Attorney General Kwame Raoul - 8/9/2023

For Immediate Release:                                                       Contact:

Aug. 9, 2023                                                                 



In the letter, Raoul and the coalition explained the passing of the bipartisan legislation would hold unaccredited and unregulated actors accountable for targeting and preying upon veterans who apply for federal VA benefits.


"Our veterans deserve every benefit they have earned by selflessly serving this country, and anyone who deliberately takes advantage of a veteran for financial gain must be held accountable,” Raoul said. "The G.U.A.R.D. VA Benefits Act will prevent bad actors from being able to prey on veterans with impunity while preserving the right of veterans to select entities to assist with their VA benefits or claims.” 


Federal law requires proper accreditation through the VA Office of General Counsel (OGC) for anyone who assists veterans in preparing, presenting, or prosecuting claims However, in 2006, the OGC became virtually powerless to enforce the federal statute against anyone who was not following the law due to the removal of criminal penalties.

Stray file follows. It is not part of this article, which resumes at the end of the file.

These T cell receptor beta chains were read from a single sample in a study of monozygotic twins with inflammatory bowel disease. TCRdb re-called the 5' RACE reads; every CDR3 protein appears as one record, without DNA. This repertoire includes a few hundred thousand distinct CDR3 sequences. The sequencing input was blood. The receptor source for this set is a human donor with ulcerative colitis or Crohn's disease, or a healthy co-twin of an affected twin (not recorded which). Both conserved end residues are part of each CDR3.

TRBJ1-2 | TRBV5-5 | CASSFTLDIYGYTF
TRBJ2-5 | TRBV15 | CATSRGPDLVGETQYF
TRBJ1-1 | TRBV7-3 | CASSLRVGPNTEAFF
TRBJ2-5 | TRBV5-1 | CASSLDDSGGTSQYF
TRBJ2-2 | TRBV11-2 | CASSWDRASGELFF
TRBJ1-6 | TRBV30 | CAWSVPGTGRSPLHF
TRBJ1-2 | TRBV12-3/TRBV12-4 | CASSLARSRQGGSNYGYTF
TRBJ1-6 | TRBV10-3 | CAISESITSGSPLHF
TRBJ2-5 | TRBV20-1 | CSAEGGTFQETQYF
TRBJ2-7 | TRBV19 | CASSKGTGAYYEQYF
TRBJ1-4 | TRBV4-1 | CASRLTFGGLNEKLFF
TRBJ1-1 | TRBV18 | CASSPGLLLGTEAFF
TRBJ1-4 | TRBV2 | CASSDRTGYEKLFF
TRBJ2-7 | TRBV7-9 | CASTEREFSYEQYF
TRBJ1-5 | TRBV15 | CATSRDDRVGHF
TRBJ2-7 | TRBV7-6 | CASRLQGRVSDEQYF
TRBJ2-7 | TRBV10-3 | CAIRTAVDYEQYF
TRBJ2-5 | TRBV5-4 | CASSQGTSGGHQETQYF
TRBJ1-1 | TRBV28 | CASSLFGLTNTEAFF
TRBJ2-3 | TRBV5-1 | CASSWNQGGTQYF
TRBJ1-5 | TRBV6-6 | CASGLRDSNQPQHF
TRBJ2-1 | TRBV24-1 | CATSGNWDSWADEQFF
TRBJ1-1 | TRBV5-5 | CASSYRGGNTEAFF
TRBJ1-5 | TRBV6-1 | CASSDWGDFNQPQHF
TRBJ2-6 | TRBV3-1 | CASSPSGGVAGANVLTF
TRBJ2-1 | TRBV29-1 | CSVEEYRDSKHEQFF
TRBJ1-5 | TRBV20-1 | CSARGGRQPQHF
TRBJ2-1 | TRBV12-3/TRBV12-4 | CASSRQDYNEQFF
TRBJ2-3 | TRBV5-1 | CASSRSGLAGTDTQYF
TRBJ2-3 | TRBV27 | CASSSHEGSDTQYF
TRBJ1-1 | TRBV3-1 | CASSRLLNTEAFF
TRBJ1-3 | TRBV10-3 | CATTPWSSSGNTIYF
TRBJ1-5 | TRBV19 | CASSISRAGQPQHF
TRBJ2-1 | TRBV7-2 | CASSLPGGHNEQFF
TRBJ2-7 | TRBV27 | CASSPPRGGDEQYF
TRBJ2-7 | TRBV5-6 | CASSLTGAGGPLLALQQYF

Raoul and the coalition said in the letter that, without accountability, unaccredited actors can advertise coaching and consultation services that are purportedly superior to the free services offered by accredited actors such as veteran service officers, claim agents and attorneys. In reality, the veterans do all of the work, and the unaccredited actors may only answer questions or advise. 


According to Raoul and the coalition, the unaccredited actors never contact the veteran once the veteran finishes the claim. Accredited veteran service officers and claim agents, on the other hand, do all of the required work and remain available to the veteran. Additionally, since unaccredited actors do not have access to the VA claim system, some require the veteran to share system logins, passwords or even bank account information so fees can be immediately withdrawn before the veteran even learns claim money has been deposited. 


Joining Raoul in submitting the letter are the attorneys general of Alaska, America Samoa, Arizona, California, Colorado, Connecticut, Delaware, the District of Columbia, Florida, Georgia, Hawaii, Idaho, Kansas, Kentucky, Louisiana, Maine, Maryland, Massachusetts, Michigan, Minnesota, Mississippi, Nevada, New Hampshire, New Jersey, New York, North Carolina, North Dakota, Ohio, Oklahoma, Oregon, Pennsylvania, Rhode Island, South Carolina, South Dakota, Tennessee, Texas, Utah, Vermont, Virginia, Washington, West Virginia, Wisconsin and Wyoming.